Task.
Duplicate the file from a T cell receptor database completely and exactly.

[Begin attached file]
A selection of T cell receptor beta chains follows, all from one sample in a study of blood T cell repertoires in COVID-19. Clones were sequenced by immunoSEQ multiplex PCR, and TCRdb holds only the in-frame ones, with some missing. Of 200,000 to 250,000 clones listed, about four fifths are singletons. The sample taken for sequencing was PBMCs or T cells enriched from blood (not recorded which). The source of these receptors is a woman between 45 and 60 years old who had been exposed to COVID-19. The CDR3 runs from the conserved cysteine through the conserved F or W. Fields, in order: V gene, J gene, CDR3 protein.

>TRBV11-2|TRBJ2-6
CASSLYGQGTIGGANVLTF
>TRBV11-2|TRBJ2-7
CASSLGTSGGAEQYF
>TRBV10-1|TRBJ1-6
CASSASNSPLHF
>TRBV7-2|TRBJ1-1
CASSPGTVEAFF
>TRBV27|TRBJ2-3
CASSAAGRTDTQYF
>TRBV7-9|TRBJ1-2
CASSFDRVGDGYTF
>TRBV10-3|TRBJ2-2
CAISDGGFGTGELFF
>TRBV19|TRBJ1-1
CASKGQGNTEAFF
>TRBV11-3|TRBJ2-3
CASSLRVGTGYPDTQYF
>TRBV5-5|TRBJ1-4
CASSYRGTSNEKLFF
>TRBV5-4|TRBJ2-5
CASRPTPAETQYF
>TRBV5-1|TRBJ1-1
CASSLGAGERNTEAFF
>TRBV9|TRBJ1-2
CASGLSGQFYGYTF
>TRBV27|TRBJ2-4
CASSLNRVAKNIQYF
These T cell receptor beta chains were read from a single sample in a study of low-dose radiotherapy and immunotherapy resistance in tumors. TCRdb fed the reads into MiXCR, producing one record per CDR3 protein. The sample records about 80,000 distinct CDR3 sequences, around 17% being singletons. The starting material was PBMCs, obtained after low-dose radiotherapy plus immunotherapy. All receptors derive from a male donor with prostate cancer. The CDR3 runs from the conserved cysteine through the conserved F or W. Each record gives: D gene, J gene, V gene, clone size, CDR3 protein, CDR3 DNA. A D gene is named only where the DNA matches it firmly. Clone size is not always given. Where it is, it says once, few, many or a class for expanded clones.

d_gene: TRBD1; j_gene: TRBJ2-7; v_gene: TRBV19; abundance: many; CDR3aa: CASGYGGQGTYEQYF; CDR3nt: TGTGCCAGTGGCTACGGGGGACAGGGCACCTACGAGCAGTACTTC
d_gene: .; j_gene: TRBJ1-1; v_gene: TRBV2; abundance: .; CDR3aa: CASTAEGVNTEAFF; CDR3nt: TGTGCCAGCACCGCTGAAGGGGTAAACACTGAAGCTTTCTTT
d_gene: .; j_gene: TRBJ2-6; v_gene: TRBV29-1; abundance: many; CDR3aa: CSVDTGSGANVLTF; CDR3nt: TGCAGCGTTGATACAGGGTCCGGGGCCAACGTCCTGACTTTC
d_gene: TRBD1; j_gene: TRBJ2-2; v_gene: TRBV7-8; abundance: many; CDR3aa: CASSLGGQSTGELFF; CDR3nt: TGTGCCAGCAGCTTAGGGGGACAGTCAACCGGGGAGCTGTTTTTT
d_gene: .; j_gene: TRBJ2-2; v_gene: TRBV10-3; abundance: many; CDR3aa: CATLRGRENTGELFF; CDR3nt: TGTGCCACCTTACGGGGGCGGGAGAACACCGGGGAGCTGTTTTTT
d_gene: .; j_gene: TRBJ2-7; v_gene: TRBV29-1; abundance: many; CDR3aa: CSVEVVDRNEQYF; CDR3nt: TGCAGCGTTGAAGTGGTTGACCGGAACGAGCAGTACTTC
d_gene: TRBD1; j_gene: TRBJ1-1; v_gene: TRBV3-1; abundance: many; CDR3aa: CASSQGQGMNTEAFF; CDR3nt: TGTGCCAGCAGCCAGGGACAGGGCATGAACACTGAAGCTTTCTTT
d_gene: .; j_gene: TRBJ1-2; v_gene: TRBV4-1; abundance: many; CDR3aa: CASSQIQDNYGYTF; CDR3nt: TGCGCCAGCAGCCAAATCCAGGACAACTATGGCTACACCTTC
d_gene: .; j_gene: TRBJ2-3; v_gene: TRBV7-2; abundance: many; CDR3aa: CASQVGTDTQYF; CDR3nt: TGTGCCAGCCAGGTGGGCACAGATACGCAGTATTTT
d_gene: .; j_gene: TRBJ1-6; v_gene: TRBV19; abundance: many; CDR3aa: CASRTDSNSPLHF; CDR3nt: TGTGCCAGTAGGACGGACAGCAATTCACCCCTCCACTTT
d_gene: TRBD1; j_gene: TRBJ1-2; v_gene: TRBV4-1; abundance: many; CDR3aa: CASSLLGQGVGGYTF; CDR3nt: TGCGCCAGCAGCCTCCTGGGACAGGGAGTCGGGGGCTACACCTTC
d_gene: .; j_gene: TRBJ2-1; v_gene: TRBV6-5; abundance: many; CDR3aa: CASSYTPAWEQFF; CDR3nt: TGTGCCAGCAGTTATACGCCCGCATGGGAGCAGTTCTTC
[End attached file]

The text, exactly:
A selection of T cell receptor beta chains follows, all from one sample in a study of blood T cell repertoires in COVID-19. Clones were sequenced by immunoSEQ multiplex PCR, and TCRdb holds only the in-frame ones, with some missing. Of 200,000 to 250,000 clones listed, about four fifths are singletons. The sample taken for sequencing was PBMCs or T cells enriched from blood (not recorded which). The source of these receptors is a woman between 45 and 60 years old who had been exposed to COVID-19. The CDR3 runs from the conserved cysteine through the conserved F or W. Fields, in order: V gene, J gene, CDR3 protein.

>TRBV11-2|TRBJ2-6
CASSLYGQGTIGGANVLTF
>TRBV11-2|TRBJ2-7
CASSLGTSGGAEQYF
>TRBV10-1|TRBJ1-6
CASSASNSPLHF
>TRBV7-2|TRBJ1-1
CASSPGTVEAFF
>TRBV27|TRBJ2-3
CASSAAGRTDTQYF
>TRBV7-9|TRBJ1-2
CASSFDRVGDGYTF
>TRBV10-3|TRBJ2-2
CAISDGGFGTGELFF
>TRBV19|TRBJ1-1
CASKGQGNTEAFF
>TRBV11-3|TRBJ2-3
CASSLRVGTGYPDTQYF
>TRBV5-5|TRBJ1-4
CASSYRGTSNEKLFF
>TRBV5-4|TRBJ2-5
CASRPTPAETQYF
>TRBV5-1|TRBJ1-1
CASSLGAGERNTEAFF
>TRBV9|TRBJ1-2
CASGLSGQFYGYTF
>TRBV27|TRBJ2-4
CASSLNRVAKNIQYF
These T cell receptor beta chains were read from a single sample in a study of low-dose radiotherapy and immunotherapy resistance in tumors. TCRdb fed the reads into MiXCR, producing one record per CDR3 protein. The sample records about 80,000 distinct CDR3 sequences, around 17% being singletons. The starting material was PBMCs, obtained after low-dose radiotherapy plus immunotherapy. All receptors derive from a male donor with prostate cancer. The CDR3 runs from the conserved cysteine through the conserved F or W. Each record gives: D gene, J gene, V gene, clone size, CDR3 protein, CDR3 DNA. A D gene is named only where the DNA matches it firmly. Clone size is not always given. Where it is, it says once, few, many or a class for expanded clones.

d_gene: TRBD1; j_gene: TRBJ2-7; v_gene: TRBV19; abundance: many; CDR3aa: CASGYGGQGTYEQYF; CDR3nt: TGTGCCAGTGGCTACGGGGGACAGGGCACCTACGAGCAGTACTTC
d_gene: .; j_gene: TRBJ1-1; v_gene: TRBV2; abundance: .; CDR3aa: CASTAEGVNTEAFF; CDR3nt: TGTGCCAGCACCGCTGAAGGGGTAAACACTGAAGCTTTCTTT
d_gene: .; j_gene: TRBJ2-6; v_gene: TRBV29-1; abundance: many; CDR3aa: CSVDTGSGANVLTF; CDR3nt: TGCAGCGTTGATACAGGGTCCGGGGCCAACGTCCTGACTTTC
d_gene: TRBD1; j_gene: TRBJ2-2; v_gene: TRBV7-8; abundance: many; CDR3aa: CASSLGGQSTGELFF; CDR3nt: TGTGCCAGCAGCTTAGGGGGACAGTCAACCGGGGAGCTGTTTTTT
d_gene: .; j_gene: TRBJ2-2; v_gene: TRBV10-3; abundance: many; CDR3aa: CATLRGRENTGELFF; CDR3nt: TGTGCCACCTTACGGGGGCGGGAGAACACCGGGGAGCTGTTTTTT
d_gene: .; j_gene: TRBJ2-7; v_gene: TRBV29-1; abundance: many; CDR3aa: CSVEVVDRNEQYF; CDR3nt: TGCAGCGTTGAAGTGGTTGACCGGAACGAGCAGTACTTC
d_gene: TRBD1; j_gene: TRBJ1-1; v_gene: TRBV3-1; abundance: many; CDR3aa: CASSQGQGMNTEAFF; CDR3nt: TGTGCCAGCAGCCAGGGACAGGGCATGAACACTGAAGCTTTCTTT
d_gene: .; j_gene: TRBJ1-2; v_gene: TRBV4-1; abundance: many; CDR3aa: CASSQIQDNYGYTF; CDR3nt: TGCGCCAGCAGCCAAATCCAGGACAACTATGGCTACACCTTC
d_gene: .; j_gene: TRBJ2-3; v_gene: TRBV7-2; abundance: many; CDR3aa: CASQVGTDTQYF; CDR3nt: TGTGCCAGCCAGGTGGGCACAGATACGCAGTATTTT
d_gene: .; j_gene: TRBJ1-6; v_gene: TRBV19; abundance: many; CDR3aa: CASRTDSNSPLHF; CDR3nt: TGTGCCAGTAGGACGGACAGCAATTCACCCCTCCACTTT
d_gene: TRBD1; j_gene: TRBJ1-2; v_gene: TRBV4-1; abundance: many; CDR3aa: CASSLLGQGVGGYTF; CDR3nt: TGCGCCAGCAGCCTCCTGGGACAGGGAGTCGGGGGCTACACCTTC
d_gene: .; j_gene: TRBJ2-1; v_gene: TRBV6-5; abundance: many; CDR3aa: CASSYTPAWEQFF; CDR3nt: TGTGCCAGCAGTTATACGCCCGCATGGGAGCAGTTCTTC